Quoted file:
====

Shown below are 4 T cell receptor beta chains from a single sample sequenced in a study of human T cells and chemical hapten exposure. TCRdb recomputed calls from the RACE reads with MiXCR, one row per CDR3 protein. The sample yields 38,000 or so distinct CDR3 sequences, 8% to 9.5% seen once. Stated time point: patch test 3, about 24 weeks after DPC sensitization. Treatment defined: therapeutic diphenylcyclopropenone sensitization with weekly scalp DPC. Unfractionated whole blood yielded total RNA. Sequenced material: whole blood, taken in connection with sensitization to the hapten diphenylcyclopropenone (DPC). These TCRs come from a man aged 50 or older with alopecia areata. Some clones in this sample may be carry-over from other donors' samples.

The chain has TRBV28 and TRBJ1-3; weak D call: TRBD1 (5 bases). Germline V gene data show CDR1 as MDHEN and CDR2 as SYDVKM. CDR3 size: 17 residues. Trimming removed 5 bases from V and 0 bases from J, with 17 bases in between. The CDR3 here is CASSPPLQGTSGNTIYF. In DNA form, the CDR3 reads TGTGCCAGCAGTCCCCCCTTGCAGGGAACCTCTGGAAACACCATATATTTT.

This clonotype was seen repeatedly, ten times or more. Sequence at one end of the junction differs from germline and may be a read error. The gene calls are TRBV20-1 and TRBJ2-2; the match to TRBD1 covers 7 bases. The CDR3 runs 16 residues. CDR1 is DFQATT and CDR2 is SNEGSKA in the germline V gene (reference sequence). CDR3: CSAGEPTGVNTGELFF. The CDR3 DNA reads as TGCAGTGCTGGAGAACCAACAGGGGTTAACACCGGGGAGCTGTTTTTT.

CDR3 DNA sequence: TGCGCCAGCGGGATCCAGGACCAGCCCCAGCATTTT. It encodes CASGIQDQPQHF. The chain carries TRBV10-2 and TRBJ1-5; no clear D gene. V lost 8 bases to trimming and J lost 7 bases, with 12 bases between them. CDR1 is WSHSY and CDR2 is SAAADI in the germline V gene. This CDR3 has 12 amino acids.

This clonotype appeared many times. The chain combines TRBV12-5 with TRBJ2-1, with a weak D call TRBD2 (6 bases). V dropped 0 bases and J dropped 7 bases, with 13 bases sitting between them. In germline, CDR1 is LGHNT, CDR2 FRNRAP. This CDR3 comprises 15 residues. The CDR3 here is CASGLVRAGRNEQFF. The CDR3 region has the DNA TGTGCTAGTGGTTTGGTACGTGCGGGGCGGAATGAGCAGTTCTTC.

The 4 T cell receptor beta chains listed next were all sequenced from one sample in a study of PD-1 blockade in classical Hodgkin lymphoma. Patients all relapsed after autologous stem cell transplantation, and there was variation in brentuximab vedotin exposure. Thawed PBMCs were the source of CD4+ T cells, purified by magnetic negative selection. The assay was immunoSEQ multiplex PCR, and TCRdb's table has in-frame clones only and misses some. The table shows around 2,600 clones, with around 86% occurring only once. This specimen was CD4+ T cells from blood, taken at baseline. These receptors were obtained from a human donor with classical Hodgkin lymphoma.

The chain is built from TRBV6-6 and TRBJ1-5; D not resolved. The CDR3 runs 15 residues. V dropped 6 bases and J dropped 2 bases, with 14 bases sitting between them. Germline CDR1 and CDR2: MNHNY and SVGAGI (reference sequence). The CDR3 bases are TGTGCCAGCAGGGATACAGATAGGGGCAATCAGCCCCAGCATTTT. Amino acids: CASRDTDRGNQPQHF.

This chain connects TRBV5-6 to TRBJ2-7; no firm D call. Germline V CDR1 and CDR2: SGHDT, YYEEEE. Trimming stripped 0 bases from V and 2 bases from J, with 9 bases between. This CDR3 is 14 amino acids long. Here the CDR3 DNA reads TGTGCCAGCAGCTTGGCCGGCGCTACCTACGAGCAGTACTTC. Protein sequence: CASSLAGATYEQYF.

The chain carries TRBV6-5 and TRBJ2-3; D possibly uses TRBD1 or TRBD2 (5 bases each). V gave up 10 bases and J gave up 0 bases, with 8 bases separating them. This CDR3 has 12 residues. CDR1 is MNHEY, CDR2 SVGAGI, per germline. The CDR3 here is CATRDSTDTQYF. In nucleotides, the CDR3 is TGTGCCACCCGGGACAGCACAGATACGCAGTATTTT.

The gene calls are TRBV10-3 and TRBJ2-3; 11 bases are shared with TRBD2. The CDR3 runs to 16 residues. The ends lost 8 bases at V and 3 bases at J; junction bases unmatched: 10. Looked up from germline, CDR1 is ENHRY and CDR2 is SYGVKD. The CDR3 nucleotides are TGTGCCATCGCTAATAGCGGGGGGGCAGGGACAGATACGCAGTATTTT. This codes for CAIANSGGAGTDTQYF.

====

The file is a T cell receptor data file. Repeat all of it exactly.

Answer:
Shown below are 4 T cell receptor beta chains from a single sample sequenced in a study of human T cells and chemical hapten exposure. TCRdb recomputed calls from the RACE reads with MiXCR, one row per CDR3 protein. The sample yields 38,000 or so distinct CDR3 sequences, 8% to 9.5% seen once. Stated time point: patch test 3, about 24 weeks after DPC sensitization. Treatment defined: therapeutic diphenylcyclopropenone sensitization with weekly scalp DPC. Unfractionated whole blood yielded total RNA. Sequenced material: whole blood, taken in connection with sensitization to the hapten diphenylcyclopropenone (DPC). These TCRs come from a man aged 50 or older with alopecia areata. Some clones in this sample may be carry-over from other donors' samples.

The chain has TRBV28 and TRBJ1-3; weak D call: TRBD1 (5 bases). Germline V gene data show CDR1 as MDHEN and CDR2 as SYDVKM. CDR3 size: 17 residues. Trimming removed 5 bases from V and 0 bases from J, with 17 bases in between. The CDR3 here is CASSPPLQGTSGNTIYF. In DNA form, the CDR3 reads TGTGCCAGCAGTCCCCCCTTGCAGGGAACCTCTGGAAACACCATATATTTT.

This clonotype was seen repeatedly, ten times or more. Sequence at one end of the junction differs from germline and may be a read error. The gene calls are TRBV20-1 and TRBJ2-2; the match to TRBD1 covers 7 bases. The CDR3 runs 16 residues. CDR1 is DFQATT and CDR2 is SNEGSKA in the germline V gene (reference sequence). CDR3: CSAGEPTGVNTGELFF. The CDR3 DNA reads as TGCAGTGCTGGAGAACCAACAGGGGTTAACACCGGGGAGCTGTTTTTT.

CDR3 DNA sequence: TGCGCCAGCGGGATCCAGGACCAGCCCCAGCATTTT. It encodes CASGIQDQPQHF. The chain carries TRBV10-2 and TRBJ1-5; no clear D gene. V lost 8 bases to trimming and J lost 7 bases, with 12 bases between them. CDR1 is WSHSY and CDR2 is SAAADI in the germline V gene. This CDR3 has 12 amino acids.

This clonotype appeared many times. The chain combines TRBV12-5 with TRBJ2-1, with a weak D call TRBD2 (6 bases). V dropped 0 bases and J dropped 7 bases, with 13 bases sitting between them. In germline, CDR1 is LGHNT, CDR2 FRNRAP. This CDR3 comprises 15 residues. The CDR3 here is CASGLVRAGRNEQFF. The CDR3 region has the DNA TGTGCTAGTGGTTTGGTACGTGCGGGGCGGAATGAGCAGTTCTTC.

The 4 T cell receptor beta chains listed next were all sequenced from one sample in a study of PD-1 blockade in classical Hodgkin lymphoma. Patients all relapsed after autologous stem cell transplantation, and there was variation in brentuximab vedotin exposure. Thawed PBMCs were the source of CD4+ T cells, purified by magnetic negative selection. The assay was immunoSEQ multiplex PCR, and TCRdb's table has in-frame clones only and misses some. The table shows around 2,600 clones, with around 86% occurring only once. This specimen was CD4+ T cells from blood, taken at baseline. These receptors were obtained from a human donor with classical Hodgkin lymphoma.

The chain is built from TRBV6-6 and TRBJ1-5; D not resolved. The CDR3 runs 15 residues. V dropped 6 bases and J dropped 2 bases, with 14 bases sitting between them. Germline CDR1 and CDR2: MNHNY and SVGAGI (reference sequence). The CDR3 bases are TGTGCCAGCAGGGATACAGATAGGGGCAATCAGCCCCAGCATTTT. Amino acids: CASRDTDRGNQPQHF.

This chain connects TRBV5-6 to TRBJ2-7; no firm D call. Germline V CDR1 and CDR2: SGHDT, YYEEEE. Trimming stripped 0 bases from V and 2 bases from J, with 9 bases between. This CDR3 is 14 amino acids long. Here the CDR3 DNA reads TGTGCCAGCAGCTTGGCCGGCGCTACCTACGAGCAGTACTTC. Protein sequence: CASSLAGATYEQYF.

The chain carries TRBV6-5 and TRBJ2-3; D possibly uses TRBD1 or TRBD2 (5 bases each). V gave up 10 bases and J gave up 0 bases, with 8 bases separating them. This CDR3 has 12 residues. CDR1 is MNHEY, CDR2 SVGAGI, per germline. The CDR3 here is CATRDSTDTQYF. In nucleotides, the CDR3 is TGTGCCACCCGGGACAGCACAGATACGCAGTATTTT.

The gene calls are TRBV10-3 and TRBJ2-3; 11 bases are shared with TRBD2. The CDR3 runs to 16 residues. The ends lost 8 bases at V and 3 bases at J; junction bases unmatched: 10. Looked up from germline, CDR1 is ENHRY and CDR2 is SYGVKD. The CDR3 nucleotides are TGTGCCATCGCTAATAGCGGGGGGGCAGGGACAGATACGCAGTATTTT. This codes for CAIANSGGAGTDTQYF.